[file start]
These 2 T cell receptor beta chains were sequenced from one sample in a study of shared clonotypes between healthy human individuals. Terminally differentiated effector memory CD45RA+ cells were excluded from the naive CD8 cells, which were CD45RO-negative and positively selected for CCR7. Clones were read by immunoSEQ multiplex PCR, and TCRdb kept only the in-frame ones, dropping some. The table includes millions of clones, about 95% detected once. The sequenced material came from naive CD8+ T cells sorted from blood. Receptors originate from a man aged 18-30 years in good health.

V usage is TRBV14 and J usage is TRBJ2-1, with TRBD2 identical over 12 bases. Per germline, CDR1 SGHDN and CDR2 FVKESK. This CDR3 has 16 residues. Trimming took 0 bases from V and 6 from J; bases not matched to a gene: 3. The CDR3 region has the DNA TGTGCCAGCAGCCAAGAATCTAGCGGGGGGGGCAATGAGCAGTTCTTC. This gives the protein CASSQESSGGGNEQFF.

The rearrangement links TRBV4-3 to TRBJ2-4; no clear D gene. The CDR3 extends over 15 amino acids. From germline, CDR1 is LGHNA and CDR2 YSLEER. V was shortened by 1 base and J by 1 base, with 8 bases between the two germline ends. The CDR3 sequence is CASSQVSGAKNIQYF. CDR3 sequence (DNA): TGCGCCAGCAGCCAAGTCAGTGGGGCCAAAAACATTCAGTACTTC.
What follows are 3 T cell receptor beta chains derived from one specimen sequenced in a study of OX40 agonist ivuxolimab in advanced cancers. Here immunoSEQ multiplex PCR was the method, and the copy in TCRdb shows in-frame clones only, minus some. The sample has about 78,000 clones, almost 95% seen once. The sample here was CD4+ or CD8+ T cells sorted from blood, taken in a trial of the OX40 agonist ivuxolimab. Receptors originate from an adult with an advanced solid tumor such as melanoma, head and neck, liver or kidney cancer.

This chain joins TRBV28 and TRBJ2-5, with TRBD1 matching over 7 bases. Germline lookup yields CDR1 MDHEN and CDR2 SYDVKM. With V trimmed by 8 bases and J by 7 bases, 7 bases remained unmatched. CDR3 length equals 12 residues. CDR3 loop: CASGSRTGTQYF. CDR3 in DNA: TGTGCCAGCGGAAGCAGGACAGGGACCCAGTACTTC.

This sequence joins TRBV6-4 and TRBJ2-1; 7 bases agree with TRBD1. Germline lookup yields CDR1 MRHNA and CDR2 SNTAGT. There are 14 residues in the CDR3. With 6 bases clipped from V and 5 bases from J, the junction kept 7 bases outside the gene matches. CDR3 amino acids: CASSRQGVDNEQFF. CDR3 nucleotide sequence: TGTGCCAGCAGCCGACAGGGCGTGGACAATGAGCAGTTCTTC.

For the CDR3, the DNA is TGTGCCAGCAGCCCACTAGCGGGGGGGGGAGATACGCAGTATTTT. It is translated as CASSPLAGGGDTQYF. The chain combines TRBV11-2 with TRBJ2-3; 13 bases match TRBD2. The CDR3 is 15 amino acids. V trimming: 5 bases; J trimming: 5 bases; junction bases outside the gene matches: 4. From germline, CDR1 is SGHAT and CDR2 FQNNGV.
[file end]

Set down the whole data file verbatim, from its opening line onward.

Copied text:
These 2 T cell receptor beta chains were sequenced from one sample in a study of shared clonotypes between healthy human individuals. Terminally differentiated effector memory CD45RA+ cells were excluded from the naive CD8 cells, which were CD45RO-negative and positively selected for CCR7. Clones were read by immunoSEQ multiplex PCR, and TCRdb kept only the in-frame ones, dropping some. The table includes millions of clones, about 95% detected once. The sequenced material came from naive CD8+ T cells sorted from blood. Receptors originate from a man aged 18-30 years in good health.

V usage is TRBV14 and J usage is TRBJ2-1, with TRBD2 identical over 12 bases. Per germline, CDR1 SGHDN and CDR2 FVKESK. This CDR3 has 16 residues. Trimming took 0 bases from V and 6 from J; bases not matched to a gene: 3. The CDR3 region has the DNA TGTGCCAGCAGCCAAGAATCTAGCGGGGGGGGCAATGAGCAGTTCTTC. This gives the protein CASSQESSGGGNEQFF.

The rearrangement links TRBV4-3 to TRBJ2-4; no clear D gene. The CDR3 extends over 15 amino acids. From germline, CDR1 is LGHNA and CDR2 YSLEER. V was shortened by 1 base and J by 1 base, with 8 bases between the two germline ends. The CDR3 sequence is CASSQVSGAKNIQYF. CDR3 sequence (DNA): TGCGCCAGCAGCCAAGTCAGTGGGGCCAAAAACATTCAGTACTTC.
What follows are 3 T cell receptor beta chains derived from one specimen sequenced in a study of OX40 agonist ivuxolimab in advanced cancers. Here immunoSEQ multiplex PCR was the method, and the copy in TCRdb shows in-frame clones only, minus some. The sample has about 78,000 clones, almost 95% seen once. The sample here was CD4+ or CD8+ T cells sorted from blood, taken in a trial of the OX40 agonist ivuxolimab. Receptors originate from an adult with an advanced solid tumor such as melanoma, head and neck, liver or kidney cancer.

This chain joins TRBV28 and TRBJ2-5, with TRBD1 matching over 7 bases. Germline lookup yields CDR1 MDHEN and CDR2 SYDVKM. With V trimmed by 8 bases and J by 7 bases, 7 bases remained unmatched. CDR3 length equals 12 residues. CDR3 loop: CASGSRTGTQYF. CDR3 in DNA: TGTGCCAGCGGAAGCAGGACAGGGACCCAGTACTTC.

This sequence joins TRBV6-4 and TRBJ2-1; 7 bases agree with TRBD1. Germline lookup yields CDR1 MRHNA and CDR2 SNTAGT. There are 14 residues in the CDR3. With 6 bases clipped from V and 5 bases from J, the junction kept 7 bases outside the gene matches. CDR3 amino acids: CASSRQGVDNEQFF. CDR3 nucleotide sequence: TGTGCCAGCAGCCGACAGGGCGTGGACAATGAGCAGTTCTTC.

For the CDR3, the DNA is TGTGCCAGCAGCCCACTAGCGGGGGGGGGAGATACGCAGTATTTT. It is translated as CASSPLAGGGDTQYF. The chain combines TRBV11-2 with TRBJ2-3; 13 bases match TRBD2. The CDR3 is 15 amino acids. V trimming: 5 bases; J trimming: 5 bases; junction bases outside the gene matches: 4. From germline, CDR1 is SGHAT and CDR2 FQNNGV.